#vnstat –I interfacename

    Example :
    [root@test ~]# vnstat -i eth0
    Error :
    Unable to read database "/var/lib/vnstat/eth0".
    eth0: Not enough data available yet.

    Don’t worry about error intitially it will show error because it’s the first time you are executing that command, so it has to create DB.

    Step4 : Monitoring bandwidth with different intervals

    Type1 : For live traffic

    #vmstat –l
    -l is nothing but live
    [root@test ~]# vnstat -l
    Monitoring eth0... (press CTRL-C to stop)
    rx: 8.32 kB/s 30 p/s tx: 0.19 kB/s 0 p/s
    eth0 / traffic statistics
    rx tx
    bytes 206 kB 4 kB
    max 11.19 kB/s 0.24 kB/s
    average 7.96 kB/s 0.19 kB/s
    min 6.35 kB/s 0.11 kB/s
    packets 695 16
    max 61 p/s 2 p/s
    average 26 p/s 0 p/s
    min 9 p/s 0 p/s
    time 26 seconds

    Type2 :For monitoring traffic per second

    #vmstattr 5
    This command will monitor bandwidth for 5 seconds and give you the output.

    Type3 : For hourly

    #vmstat –h

    Example :
    [root@test ~]# vnstat -h
    eth0 21:00
    ^ r
    22 23 00 01 02 03 04 05 06 07 08 09 10 11 12 13 14 15 16 17 18 19 20 21
    h rx (kB) tx (kB) h rx (kB) tx (kB) h rx (kB) tx (kB)
    22 0 0 06 0 0 14 0 0
    23 0 0 07 0 0 15 0 0
    00 0 0 08 0 0 16 0 0
    01 0 0 09 0 0 17 0 0
    02 0 0 10 0 0 18 0 0
    03 0 0 11 0 0 19 0 0
    04 0 0 12 0 0 20 12,614 41
    05 0 0 13 0 0 21 0 0
    Type4:For dialy

    #vmstat –d
    Example :
    [root@test ~]# vnstat -d
    eth0 / daily
    day rx tx total
    09.09. 12.32 MB 41 kB 12.36 MB %%%%%%%%%%%%%%%%%%%%%%%%%
    estimated -- -- --

    Type5 : For weekly

    #vmstat –w

    Example :
    [root@test ~]# vnstat -w
    eth0 / weekly
    rx tx total
    last 7 days 12.32 MB 41 kB 12.36 MB
    current week 12.32 MB 41 kB 12.36 MB
    estimated -- -- --

    Type6 : For monthly
    #vmstat –m
    Example :
    [root@test ~]# vnstat -m
    eth0 / monthly
    month rx tx total
    Sep '09 12.32 MB 41 kB 12.36 MB %%%%%%%%%%%%%%%%%%%%%%

    Please comment your thoughts about VNSTAT.

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  • 8 Ways To Mount SMBfs (SAMBA FILE SYSTEM) In Linux.


    How to Mount smbfs (SAMBA file system) permanently in Linux.In this post I am going to give some examples how to do SMB (Server Message Block) mounts..

    Type1 : Listing SMB shared folder through command prompt
    #smbclient –L ipadd –U username
    Here –L will specify listing of SMB share for the server with ipadd
    #smbclient // –U username

    Example :
    #smbclient –L –U root

    Type2 : Mounting SMB share on local folder by using smbmount command
    #smbmount //ipadd/sharename /mountpoint –o username=userid,workgroup=workgroupname
    Example :
    #smbmount // /mnt –o username=steev,workgroup=test

    Type3 : Mounting SMB share by using mount command
    #mount –t smbfs ipadd:/sharename /mountpoint –o username=userid,workgroup=workgroupname
    #mount –t smbfs //ipadd/sharename /mountpoint –o username=userid,workgroup=workgroupname

    Example :
    #mount –t smbfs /mnt –o username=surendra,workgroup=test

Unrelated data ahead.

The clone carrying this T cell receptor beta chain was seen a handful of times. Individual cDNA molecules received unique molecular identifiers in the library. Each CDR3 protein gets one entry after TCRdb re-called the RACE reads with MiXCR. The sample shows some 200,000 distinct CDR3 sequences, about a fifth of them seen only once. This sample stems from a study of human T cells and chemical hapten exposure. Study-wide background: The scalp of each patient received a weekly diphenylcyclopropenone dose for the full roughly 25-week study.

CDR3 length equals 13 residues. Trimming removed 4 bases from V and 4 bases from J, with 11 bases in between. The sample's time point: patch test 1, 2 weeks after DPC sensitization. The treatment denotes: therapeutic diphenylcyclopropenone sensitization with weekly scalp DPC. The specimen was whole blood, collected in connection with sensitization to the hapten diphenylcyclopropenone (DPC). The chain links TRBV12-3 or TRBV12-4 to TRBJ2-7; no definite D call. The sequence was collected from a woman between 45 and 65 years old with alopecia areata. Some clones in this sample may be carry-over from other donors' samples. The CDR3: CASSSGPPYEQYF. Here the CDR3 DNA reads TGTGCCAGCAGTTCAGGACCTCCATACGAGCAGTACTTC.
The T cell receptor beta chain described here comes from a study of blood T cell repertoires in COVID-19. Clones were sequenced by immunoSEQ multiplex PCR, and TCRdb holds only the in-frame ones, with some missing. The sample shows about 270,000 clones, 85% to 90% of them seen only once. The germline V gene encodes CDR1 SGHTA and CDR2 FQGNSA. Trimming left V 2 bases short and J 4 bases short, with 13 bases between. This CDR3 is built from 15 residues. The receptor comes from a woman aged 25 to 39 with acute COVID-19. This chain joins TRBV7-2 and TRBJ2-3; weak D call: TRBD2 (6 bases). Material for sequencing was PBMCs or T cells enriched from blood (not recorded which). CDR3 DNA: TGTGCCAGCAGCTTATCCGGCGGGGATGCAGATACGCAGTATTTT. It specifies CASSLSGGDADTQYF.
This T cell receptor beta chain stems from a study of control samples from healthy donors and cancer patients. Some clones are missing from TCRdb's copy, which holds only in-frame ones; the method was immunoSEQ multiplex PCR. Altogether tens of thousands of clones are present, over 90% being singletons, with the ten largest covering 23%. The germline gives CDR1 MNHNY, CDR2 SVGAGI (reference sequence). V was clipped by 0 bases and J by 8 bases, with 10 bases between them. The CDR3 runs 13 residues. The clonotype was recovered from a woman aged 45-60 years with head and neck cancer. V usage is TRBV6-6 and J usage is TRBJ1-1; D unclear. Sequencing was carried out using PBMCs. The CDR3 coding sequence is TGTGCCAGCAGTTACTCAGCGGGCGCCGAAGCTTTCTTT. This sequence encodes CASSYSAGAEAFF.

Type4 : Mounting CIFS (Common Internet File System) is nothing but a advanced SMB file system implementation which support RAP (Remote Access Protocol)
    #mount –t cifs ipadd:/sharename /mountpoint –o username=userid,workgroup=workgroupname

    Example :
    #mount –t cifs /test –o username=Surendra,workgroup=test

    Type5 : All the above commands will ask password to display/mount the share name, however we can specify the password in command itself as below
    #mount -t smbfs -o username=userid,workgroup=workgroupname,password=XXXXX //ipadd/sharepoint /mountpoint/

    Example :
    #mount –t smbfs –o username=Surendra,workgroup=test,password=xylBJRS8 // /test

    Type6 : Mounting permanently by editing /etc/fstab file, below is the fstab file entry example
    #vi /etc/fstab// /test smbfs rw,user,username=surendra,password=xylBJRS8 0 0
    Save and exit the file and conform that you edited fstab file properly. By below commands
    #mount –a
    This command should not through any error,
    #df –H
    This command should show mount from server

    Type7 : Mounting a share where user belongs to a domain permanently by editing /etc/fstab file
    The above command will not work properly for domain users so we have to specify domain as well when specifying username
    So now username will be changed to domain\username
    #vi /etc/fstab
    // /mnt smbfs rw,user,username=test\surendra,password=xylBJRS8 0 0
    Save the file and exit then execute mount –a and df –H for just conformation if the mount is done successfully.

    Type8:As you people know /etc/fstab file is visible to all the users who logged in, so specifying user password in /etc/fstab file is not that much good procedure.. So there is a work around to resolve this issue, just create a credential file in users home directory and point that file in /etc/fstab file entry as mention below.
    #cd ~
    #echo username=surendra > .smbfile
    #echo password=xylBJRS8 >> .smbfile
    #chmod 600 .smbfile
    Then edit the /etc/fstab file and specify the entries as below
    #vi /etc/fstab
    // /mnt smbfs credentials=/home/myhomedirectoryofuser/. smbfile,rw,user 0 0
    Save and exit the file and execute mount –a, df –H to check if you did any mistakes..

    Please comment your experience on SMB.